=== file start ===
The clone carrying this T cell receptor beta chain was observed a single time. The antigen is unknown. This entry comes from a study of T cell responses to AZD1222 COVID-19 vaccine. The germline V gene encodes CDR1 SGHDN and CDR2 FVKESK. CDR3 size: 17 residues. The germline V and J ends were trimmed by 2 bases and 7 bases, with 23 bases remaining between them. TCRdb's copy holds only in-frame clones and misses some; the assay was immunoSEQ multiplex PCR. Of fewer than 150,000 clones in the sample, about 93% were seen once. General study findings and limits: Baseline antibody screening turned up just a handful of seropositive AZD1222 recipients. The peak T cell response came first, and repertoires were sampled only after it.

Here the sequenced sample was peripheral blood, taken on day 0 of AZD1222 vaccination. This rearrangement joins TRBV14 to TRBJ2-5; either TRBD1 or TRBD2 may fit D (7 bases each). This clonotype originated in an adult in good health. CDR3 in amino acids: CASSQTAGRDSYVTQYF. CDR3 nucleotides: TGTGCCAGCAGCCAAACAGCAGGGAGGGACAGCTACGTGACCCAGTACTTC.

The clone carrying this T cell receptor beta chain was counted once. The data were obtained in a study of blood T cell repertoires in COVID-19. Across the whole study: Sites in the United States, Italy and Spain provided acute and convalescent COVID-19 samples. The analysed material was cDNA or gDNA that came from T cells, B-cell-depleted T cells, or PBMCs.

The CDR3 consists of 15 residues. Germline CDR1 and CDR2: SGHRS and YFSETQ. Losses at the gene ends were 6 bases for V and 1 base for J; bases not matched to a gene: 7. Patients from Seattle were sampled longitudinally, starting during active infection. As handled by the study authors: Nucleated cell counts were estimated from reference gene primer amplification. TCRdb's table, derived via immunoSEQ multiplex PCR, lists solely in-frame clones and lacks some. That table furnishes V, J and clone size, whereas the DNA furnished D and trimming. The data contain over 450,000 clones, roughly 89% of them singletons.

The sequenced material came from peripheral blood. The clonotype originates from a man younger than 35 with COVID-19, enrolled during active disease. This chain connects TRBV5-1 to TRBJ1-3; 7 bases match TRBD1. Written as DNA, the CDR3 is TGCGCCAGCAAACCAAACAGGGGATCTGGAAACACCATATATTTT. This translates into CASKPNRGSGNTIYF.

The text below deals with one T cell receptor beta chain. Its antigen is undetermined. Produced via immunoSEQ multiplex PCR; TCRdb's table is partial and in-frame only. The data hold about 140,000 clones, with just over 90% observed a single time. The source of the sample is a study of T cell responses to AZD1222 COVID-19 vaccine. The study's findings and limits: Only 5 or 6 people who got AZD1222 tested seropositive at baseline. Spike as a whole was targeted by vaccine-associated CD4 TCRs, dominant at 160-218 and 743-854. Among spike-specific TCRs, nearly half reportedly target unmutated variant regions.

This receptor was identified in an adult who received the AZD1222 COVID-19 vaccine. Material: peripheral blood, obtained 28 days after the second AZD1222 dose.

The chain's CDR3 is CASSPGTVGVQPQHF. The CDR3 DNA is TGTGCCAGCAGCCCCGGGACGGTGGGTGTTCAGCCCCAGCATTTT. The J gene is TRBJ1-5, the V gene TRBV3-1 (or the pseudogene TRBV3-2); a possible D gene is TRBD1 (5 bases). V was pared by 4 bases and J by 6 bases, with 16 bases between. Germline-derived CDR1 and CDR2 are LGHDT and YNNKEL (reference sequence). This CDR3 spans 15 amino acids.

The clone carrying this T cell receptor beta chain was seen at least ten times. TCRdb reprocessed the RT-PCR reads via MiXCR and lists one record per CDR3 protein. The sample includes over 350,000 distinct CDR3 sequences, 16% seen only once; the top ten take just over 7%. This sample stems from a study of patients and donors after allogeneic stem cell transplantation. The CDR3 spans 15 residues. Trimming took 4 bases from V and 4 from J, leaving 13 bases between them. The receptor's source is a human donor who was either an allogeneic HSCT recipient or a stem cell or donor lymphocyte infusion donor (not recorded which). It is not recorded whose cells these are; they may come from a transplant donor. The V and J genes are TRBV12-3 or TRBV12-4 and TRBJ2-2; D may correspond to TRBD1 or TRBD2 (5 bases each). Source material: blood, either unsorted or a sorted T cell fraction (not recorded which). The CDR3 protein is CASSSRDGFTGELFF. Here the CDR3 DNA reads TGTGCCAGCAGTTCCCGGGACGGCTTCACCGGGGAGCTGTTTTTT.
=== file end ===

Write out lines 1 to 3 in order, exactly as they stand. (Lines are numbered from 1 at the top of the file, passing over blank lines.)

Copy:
The clone carrying this T cell receptor beta chain was observed a single time. The antigen is unknown. This entry comes from a study of T cell responses to AZD1222 COVID-19 vaccine. The germline V gene encodes CDR1 SGHDN and CDR2 FVKESK. CDR3 size: 17 residues. The germline V and J ends were trimmed by 2 bases and 7 bases, with 23 bases remaining between them. TCRdb's copy holds only in-frame clones and misses some; the assay was immunoSEQ multiplex PCR. Of fewer than 150,000 clones in the sample, about 93% were seen once. General study findings and limits: Baseline antibody screening turned up just a handful of seropositive AZD1222 recipients. The peak T cell response came first, and repertoires were sampled only after it.

Here the sequenced sample was peripheral blood, taken on day 0 of AZD1222 vaccination. This rearrangement joins TRBV14 to TRBJ2-5; either TRBD1 or TRBD2 may fit D (7 bases each). This clonotype originated in an adult in good health. CDR3 in amino acids: CASSQTAGRDSYVTQYF. CDR3 nucleotides: TGTGCCAGCAGCCAAACAGCAGGGAGGGACAGCTACGTGACCCAGTACTTC.

The clone carrying this T cell receptor beta chain was counted once. The data were obtained in a study of blood T cell repertoires in COVID-19. Across the whole study: Sites in the United States, Italy and Spain provided acute and convalescent COVID-19 samples. The analysed material was cDNA or gDNA that came from T cells, B-cell-depleted T cells, or PBMCs.